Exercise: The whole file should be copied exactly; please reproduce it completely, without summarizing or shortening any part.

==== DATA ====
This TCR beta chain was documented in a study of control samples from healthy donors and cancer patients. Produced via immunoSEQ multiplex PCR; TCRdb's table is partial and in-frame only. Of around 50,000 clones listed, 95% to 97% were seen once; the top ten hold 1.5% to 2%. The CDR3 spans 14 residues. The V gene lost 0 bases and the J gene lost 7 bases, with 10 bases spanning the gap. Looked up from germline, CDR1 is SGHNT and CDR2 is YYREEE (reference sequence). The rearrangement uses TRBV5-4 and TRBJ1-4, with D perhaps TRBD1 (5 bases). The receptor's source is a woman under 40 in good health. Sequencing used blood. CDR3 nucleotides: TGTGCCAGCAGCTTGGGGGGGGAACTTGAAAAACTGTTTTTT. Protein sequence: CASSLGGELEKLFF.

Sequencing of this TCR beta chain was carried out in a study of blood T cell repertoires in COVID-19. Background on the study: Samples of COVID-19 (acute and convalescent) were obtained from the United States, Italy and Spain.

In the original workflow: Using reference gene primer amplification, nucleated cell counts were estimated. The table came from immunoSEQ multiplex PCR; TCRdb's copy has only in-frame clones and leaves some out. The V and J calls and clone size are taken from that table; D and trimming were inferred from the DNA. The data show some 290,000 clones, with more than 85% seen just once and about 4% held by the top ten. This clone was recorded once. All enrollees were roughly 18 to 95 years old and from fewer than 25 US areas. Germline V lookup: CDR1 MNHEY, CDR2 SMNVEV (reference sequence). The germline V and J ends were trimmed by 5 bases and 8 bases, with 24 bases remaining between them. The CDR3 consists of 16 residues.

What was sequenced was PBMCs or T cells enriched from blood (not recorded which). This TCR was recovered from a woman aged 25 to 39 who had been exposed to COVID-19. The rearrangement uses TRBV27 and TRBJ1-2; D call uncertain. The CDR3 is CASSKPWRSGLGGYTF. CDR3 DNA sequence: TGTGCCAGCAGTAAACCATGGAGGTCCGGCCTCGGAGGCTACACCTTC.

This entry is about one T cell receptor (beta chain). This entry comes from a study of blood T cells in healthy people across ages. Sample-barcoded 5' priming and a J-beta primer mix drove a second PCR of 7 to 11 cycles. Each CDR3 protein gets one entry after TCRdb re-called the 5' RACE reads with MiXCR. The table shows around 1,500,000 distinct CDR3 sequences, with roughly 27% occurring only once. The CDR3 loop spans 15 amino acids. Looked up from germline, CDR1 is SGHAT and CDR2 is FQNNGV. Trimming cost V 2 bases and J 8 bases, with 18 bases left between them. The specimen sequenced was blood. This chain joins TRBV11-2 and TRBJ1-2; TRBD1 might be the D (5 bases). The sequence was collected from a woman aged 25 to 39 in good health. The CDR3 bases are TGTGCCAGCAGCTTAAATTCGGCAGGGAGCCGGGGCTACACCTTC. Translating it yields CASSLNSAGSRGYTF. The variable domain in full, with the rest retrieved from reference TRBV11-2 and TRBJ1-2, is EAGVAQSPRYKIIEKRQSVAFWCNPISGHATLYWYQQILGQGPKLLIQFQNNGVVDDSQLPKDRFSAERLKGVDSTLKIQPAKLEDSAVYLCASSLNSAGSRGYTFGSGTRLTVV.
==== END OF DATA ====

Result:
This TCR beta chain was documented in a study of control samples from healthy donors and cancer patients. Produced via immunoSEQ multiplex PCR; TCRdb's table is partial and in-frame only. Of around 50,000 clones listed, 95% to 97% were seen once; the top ten hold 1.5% to 2%. The CDR3 spans 14 residues. The V gene lost 0 bases and the J gene lost 7 bases, with 10 bases spanning the gap. Looked up from germline, CDR1 is SGHNT and CDR2 is YYREEE (reference sequence). The rearrangement uses TRBV5-4 and TRBJ1-4, with D perhaps TRBD1 (5 bases). The receptor's source is a woman under 40 in good health. Sequencing used blood. CDR3 nucleotides: TGTGCCAGCAGCTTGGGGGGGGAACTTGAAAAACTGTTTTTT. Protein sequence: CASSLGGELEKLFF.

Sequencing of this TCR beta chain was carried out in a study of blood T cell repertoires in COVID-19. Background on the study: Samples of COVID-19 (acute and convalescent) were obtained from the United States, Italy and Spain.

In the original workflow: Using reference gene primer amplification, nucleated cell counts were estimated. The table came from immunoSEQ multiplex PCR; TCRdb's copy has only in-frame clones and leaves some out. The V and J calls and clone size are taken from that table; D and trimming were inferred from the DNA. The data show some 290,000 clones, with more than 85% seen just once and about 4% held by the top ten. This clone was recorded once. All enrollees were roughly 18 to 95 years old and from fewer than 25 US areas. Germline V lookup: CDR1 MNHEY, CDR2 SMNVEV (reference sequence). The germline V and J ends were trimmed by 5 bases and 8 bases, with 24 bases remaining between them. The CDR3 consists of 16 residues.

What was sequenced was PBMCs or T cells enriched from blood (not recorded which). This TCR was recovered from a woman aged 25 to 39 who had been exposed to COVID-19. The rearrangement uses TRBV27 and TRBJ1-2; D call uncertain. The CDR3 is CASSKPWRSGLGGYTF. CDR3 DNA sequence: TGTGCCAGCAGTAAACCATGGAGGTCCGGCCTCGGAGGCTACACCTTC.

This entry is about one T cell receptor (beta chain). This entry comes from a study of blood T cells in healthy people across ages. Sample-barcoded 5' priming and a J-beta primer mix drove a second PCR of 7 to 11 cycles. Each CDR3 protein gets one entry after TCRdb re-called the 5' RACE reads with MiXCR. The table shows around 1,500,000 distinct CDR3 sequences, with roughly 27% occurring only once. The CDR3 loop spans 15 amino acids. Looked up from germline, CDR1 is SGHAT and CDR2 is FQNNGV. Trimming cost V 2 bases and J 8 bases, with 18 bases left between them. The specimen sequenced was blood. This chain joins TRBV11-2 and TRBJ1-2; TRBD1 might be the D (5 bases). The sequence was collected from a woman aged 25 to 39 in good health. The CDR3 bases are TGTGCCAGCAGCTTAAATTCGGCAGGGAGCCGGGGCTACACCTTC. Translating it yields CASSLNSAGSRGYTF. The variable domain in full, with the rest retrieved from reference TRBV11-2 and TRBJ1-2, is EAGVAQSPRYKIIEKRQSVAFWCNPISGHATLYWYQQILGQGPKLLIQFQNNGVVDDSQLPKDRFSAERLKGVDSTLKIQPAKLEDSAVYLCASSLNSAGSRGYTFGSGTRLTVV.